banana tree

Winter warm up — hot colors in the garden…

Even here in Central Texas, our winter’s freezing temps and cold, damp, grey skies are hanging on.  I’m done with it.  And  I know my gardening friends to the north are exasperated by the volume of snow that continues to plague them.

At the Garden Bloggers Fling in Portland last spring, I was struck by the overwhelming use of color in the gardens there.  Plants, pots, furniture, you name it, vivid colors perked up each and every garden.  With a climate filled with its share of grey days, these pops of color  their gardens not only brightened up the space, they brightened my mood. 

As I’m sure they were consciously or subconsciously intended to do.

So for everyone who is exasperated by the lingering blanket of winter that covers our souls and our gardens this year, here are some of my favorite photos of tropical style gardens, plants and decor.

A little garden statuary can help to enhance your garden style.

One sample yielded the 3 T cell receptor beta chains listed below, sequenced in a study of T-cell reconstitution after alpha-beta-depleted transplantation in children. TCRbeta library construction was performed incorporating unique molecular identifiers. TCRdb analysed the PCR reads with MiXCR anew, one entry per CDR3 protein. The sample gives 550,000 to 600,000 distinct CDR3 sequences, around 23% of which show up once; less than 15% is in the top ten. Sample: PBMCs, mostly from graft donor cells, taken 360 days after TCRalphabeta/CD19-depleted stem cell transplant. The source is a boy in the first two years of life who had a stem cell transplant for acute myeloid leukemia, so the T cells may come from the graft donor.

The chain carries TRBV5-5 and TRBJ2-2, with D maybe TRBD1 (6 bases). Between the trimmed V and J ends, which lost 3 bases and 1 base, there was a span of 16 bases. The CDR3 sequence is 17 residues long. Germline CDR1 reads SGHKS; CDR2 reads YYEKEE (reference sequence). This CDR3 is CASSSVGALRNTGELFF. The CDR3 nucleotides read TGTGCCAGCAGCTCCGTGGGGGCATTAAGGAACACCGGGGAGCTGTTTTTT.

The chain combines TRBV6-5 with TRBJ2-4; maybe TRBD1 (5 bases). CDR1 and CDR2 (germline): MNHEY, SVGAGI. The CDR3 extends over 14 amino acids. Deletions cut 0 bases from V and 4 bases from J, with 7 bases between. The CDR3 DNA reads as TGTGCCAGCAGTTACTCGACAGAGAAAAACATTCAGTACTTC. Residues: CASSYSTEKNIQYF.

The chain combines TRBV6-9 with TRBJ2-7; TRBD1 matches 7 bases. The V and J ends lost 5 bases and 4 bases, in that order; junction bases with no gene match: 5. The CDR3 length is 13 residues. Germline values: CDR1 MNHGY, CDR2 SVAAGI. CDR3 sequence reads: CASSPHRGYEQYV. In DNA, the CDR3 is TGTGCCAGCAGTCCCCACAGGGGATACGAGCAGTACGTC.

Even if you’re in a drought, a pretty rain chain can make it seem like you might be having a late afternoon tropical shower.

With only a few exotic-looking plants and the right leaf shapes, textures or forms, you can create your own resort-like retreat in your back yard.

Hot, contrasting colors embody the tropical style.

Bananas, crotons and coleus are true tropical plants.

Even if your design doesn’t include many tropical plants, you can add some pops of color with garden art and decor.

While most coleus are shade plants, there are new sun-loving varieties that you can use in sunny spots.

Texture, second only to color, typifies traditional plants of the tropics.  Big, bold foliage with exotic patterns and texture abound in this section of the world.

Elephant ears can set the mood in your island oasis.

Giant planters filled with eye-popping color can seem tropical, even if the plants in it aren’t. 

Tropical style is all about big, bold design that packs a punch.  Simply looking at these hot colors warms me up and gives me the itch to garden.